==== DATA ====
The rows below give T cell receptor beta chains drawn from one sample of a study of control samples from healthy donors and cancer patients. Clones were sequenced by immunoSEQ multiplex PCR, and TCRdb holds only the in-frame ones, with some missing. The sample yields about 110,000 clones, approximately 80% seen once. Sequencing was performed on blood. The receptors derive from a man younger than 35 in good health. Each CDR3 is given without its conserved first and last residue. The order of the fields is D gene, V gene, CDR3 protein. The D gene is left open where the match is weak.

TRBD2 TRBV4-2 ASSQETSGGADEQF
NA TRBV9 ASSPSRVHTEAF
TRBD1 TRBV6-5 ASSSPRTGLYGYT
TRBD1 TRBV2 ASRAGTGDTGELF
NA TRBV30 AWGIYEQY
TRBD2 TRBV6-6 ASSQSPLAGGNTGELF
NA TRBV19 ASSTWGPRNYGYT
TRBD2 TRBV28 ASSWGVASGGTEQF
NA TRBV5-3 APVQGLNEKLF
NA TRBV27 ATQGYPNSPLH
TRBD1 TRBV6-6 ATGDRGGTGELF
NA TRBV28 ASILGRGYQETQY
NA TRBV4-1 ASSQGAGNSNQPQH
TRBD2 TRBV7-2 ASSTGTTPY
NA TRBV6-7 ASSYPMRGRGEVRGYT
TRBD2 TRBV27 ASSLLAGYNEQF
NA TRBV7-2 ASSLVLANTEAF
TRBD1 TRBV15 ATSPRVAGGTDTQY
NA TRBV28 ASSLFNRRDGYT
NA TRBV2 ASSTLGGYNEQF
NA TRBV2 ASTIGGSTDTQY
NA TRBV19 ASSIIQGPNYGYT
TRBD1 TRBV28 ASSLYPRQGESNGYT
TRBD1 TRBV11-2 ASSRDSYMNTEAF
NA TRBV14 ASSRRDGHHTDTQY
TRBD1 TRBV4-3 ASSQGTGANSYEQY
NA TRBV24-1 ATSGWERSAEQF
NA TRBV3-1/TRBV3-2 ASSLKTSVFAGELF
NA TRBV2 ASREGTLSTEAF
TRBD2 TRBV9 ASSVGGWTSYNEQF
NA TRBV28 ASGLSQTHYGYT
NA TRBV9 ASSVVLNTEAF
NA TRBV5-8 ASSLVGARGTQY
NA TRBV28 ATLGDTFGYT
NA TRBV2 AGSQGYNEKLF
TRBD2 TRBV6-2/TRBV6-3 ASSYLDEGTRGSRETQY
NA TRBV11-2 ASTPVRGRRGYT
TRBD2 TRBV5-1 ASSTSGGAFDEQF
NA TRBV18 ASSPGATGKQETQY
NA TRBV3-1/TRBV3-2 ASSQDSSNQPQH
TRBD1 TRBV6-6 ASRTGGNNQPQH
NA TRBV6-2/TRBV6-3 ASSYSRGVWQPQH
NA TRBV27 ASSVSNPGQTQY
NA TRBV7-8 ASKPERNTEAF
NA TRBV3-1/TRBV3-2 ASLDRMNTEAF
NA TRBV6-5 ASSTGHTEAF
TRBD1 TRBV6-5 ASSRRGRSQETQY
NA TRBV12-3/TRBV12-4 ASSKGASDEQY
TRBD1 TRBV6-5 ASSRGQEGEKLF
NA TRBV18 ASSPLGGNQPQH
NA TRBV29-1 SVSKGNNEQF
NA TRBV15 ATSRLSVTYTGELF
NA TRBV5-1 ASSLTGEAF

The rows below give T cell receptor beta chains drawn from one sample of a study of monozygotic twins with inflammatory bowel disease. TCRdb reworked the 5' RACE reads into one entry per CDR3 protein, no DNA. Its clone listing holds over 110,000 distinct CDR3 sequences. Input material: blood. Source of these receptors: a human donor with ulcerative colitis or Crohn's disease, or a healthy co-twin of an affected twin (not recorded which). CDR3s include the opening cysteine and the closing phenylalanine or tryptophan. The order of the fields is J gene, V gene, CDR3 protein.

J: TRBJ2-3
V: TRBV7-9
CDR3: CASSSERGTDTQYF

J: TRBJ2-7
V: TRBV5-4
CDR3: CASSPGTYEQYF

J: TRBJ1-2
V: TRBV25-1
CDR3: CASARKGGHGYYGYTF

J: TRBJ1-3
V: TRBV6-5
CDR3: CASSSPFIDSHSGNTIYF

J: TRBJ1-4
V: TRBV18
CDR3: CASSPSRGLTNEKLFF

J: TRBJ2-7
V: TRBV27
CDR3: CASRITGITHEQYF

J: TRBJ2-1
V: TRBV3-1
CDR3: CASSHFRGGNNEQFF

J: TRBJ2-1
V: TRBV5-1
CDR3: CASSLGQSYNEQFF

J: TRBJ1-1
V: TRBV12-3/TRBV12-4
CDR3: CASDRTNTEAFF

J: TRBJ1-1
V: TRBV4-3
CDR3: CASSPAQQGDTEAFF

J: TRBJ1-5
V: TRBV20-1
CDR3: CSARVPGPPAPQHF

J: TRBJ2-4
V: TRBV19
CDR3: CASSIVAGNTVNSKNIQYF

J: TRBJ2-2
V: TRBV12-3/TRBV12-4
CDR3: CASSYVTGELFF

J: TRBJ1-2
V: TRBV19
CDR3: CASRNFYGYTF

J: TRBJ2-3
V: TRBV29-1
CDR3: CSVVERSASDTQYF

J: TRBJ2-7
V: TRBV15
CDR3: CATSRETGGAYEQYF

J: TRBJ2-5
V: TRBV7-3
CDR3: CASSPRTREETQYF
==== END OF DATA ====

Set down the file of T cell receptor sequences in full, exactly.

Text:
The rows below give T cell receptor beta chains drawn from one sample of a study of control samples from healthy donors and cancer patients. Clones were sequenced by immunoSEQ multiplex PCR, and TCRdb holds only the in-frame ones, with some missing. The sample yields about 110,000 clones, approximately 80% seen once. Sequencing was performed on blood. The receptors derive from a man younger than 35 in good health. Each CDR3 is given without its conserved first and last residue. The order of the fields is D gene, V gene, CDR3 protein. The D gene is left open where the match is weak.

TRBD2 TRBV4-2 ASSQETSGGADEQF
NA TRBV9 ASSPSRVHTEAF
TRBD1 TRBV6-5 ASSSPRTGLYGYT
TRBD1 TRBV2 ASRAGTGDTGELF
NA TRBV30 AWGIYEQY
TRBD2 TRBV6-6 ASSQSPLAGGNTGELF
NA TRBV19 ASSTWGPRNYGYT
TRBD2 TRBV28 ASSWGVASGGTEQF
NA TRBV5-3 APVQGLNEKLF
NA TRBV27 ATQGYPNSPLH
TRBD1 TRBV6-6 ATGDRGGTGELF
NA TRBV28 ASILGRGYQETQY
NA TRBV4-1 ASSQGAGNSNQPQH
TRBD2 TRBV7-2 ASSTGTTPY
NA TRBV6-7 ASSYPMRGRGEVRGYT
TRBD2 TRBV27 ASSLLAGYNEQF
NA TRBV7-2 ASSLVLANTEAF
TRBD1 TRBV15 ATSPRVAGGTDTQY
NA TRBV28 ASSLFNRRDGYT
NA TRBV2 ASSTLGGYNEQF
NA TRBV2 ASTIGGSTDTQY
NA TRBV19 ASSIIQGPNYGYT
TRBD1 TRBV28 ASSLYPRQGESNGYT
TRBD1 TRBV11-2 ASSRDSYMNTEAF
NA TRBV14 ASSRRDGHHTDTQY
TRBD1 TRBV4-3 ASSQGTGANSYEQY
NA TRBV24-1 ATSGWERSAEQF
NA TRBV3-1/TRBV3-2 ASSLKTSVFAGELF
NA TRBV2 ASREGTLSTEAF
TRBD2 TRBV9 ASSVGGWTSYNEQF
NA TRBV28 ASGLSQTHYGYT
NA TRBV9 ASSVVLNTEAF
NA TRBV5-8 ASSLVGARGTQY
NA TRBV28 ATLGDTFGYT
NA TRBV2 AGSQGYNEKLF
TRBD2 TRBV6-2/TRBV6-3 ASSYLDEGTRGSRETQY
NA TRBV11-2 ASTPVRGRRGYT
TRBD2 TRBV5-1 ASSTSGGAFDEQF
NA TRBV18 ASSPGATGKQETQY
NA TRBV3-1/TRBV3-2 ASSQDSSNQPQH
TRBD1 TRBV6-6 ASRTGGNNQPQH
NA TRBV6-2/TRBV6-3 ASSYSRGVWQPQH
NA TRBV27 ASSVSNPGQTQY
NA TRBV7-8 ASKPERNTEAF
NA TRBV3-1/TRBV3-2 ASLDRMNTEAF
NA TRBV6-5 ASSTGHTEAF
TRBD1 TRBV6-5 ASSRRGRSQETQY
NA TRBV12-3/TRBV12-4 ASSKGASDEQY
TRBD1 TRBV6-5 ASSRGQEGEKLF
NA TRBV18 ASSPLGGNQPQH
NA TRBV29-1 SVSKGNNEQF
NA TRBV15 ATSRLSVTYTGELF
NA TRBV5-1 ASSLTGEAF

The rows below give T cell receptor beta chains drawn from one sample of a study of monozygotic twins with inflammatory bowel disease. TCRdb reworked the 5' RACE reads into one entry per CDR3 protein, no DNA. Its clone listing holds over 110,000 distinct CDR3 sequences. Input material: blood. Source of these receptors: a human donor with ulcerative colitis or Crohn's disease, or a healthy co-twin of an affected twin (not recorded which). CDR3s include the opening cysteine and the closing phenylalanine or tryptophan. The order of the fields is J gene, V gene, CDR3 protein.

J: TRBJ2-3
V: TRBV7-9
CDR3: CASSSERGTDTQYF

J: TRBJ2-7
V: TRBV5-4
CDR3: CASSPGTYEQYF

J: TRBJ1-2
V: TRBV25-1
CDR3: CASARKGGHGYYGYTF

J: TRBJ1-3
V: TRBV6-5
CDR3: CASSSPFIDSHSGNTIYF

J: TRBJ1-4
V: TRBV18
CDR3: CASSPSRGLTNEKLFF

J: TRBJ2-7
V: TRBV27
CDR3: CASRITGITHEQYF

J: TRBJ2-1
V: TRBV3-1
CDR3: CASSHFRGGNNEQFF

J: TRBJ2-1
V: TRBV5-1
CDR3: CASSLGQSYNEQFF

J: TRBJ1-1
V: TRBV12-3/TRBV12-4
CDR3: CASDRTNTEAFF

J: TRBJ1-1
V: TRBV4-3
CDR3: CASSPAQQGDTEAFF

J: TRBJ1-5
V: TRBV20-1
CDR3: CSARVPGPPAPQHF

J: TRBJ2-4
V: TRBV19
CDR3: CASSIVAGNTVNSKNIQYF

J: TRBJ2-2
V: TRBV12-3/TRBV12-4
CDR3: CASSYVTGELFF

J: TRBJ1-2
V: TRBV19
CDR3: CASRNFYGYTF

J: TRBJ2-3
V: TRBV29-1
CDR3: CSVVERSASDTQYF

J: TRBJ2-7
V: TRBV15
CDR3: CATSRETGGAYEQYF

J: TRBJ2-5
V: TRBV7-3
CDR3: CASSPRTREETQYF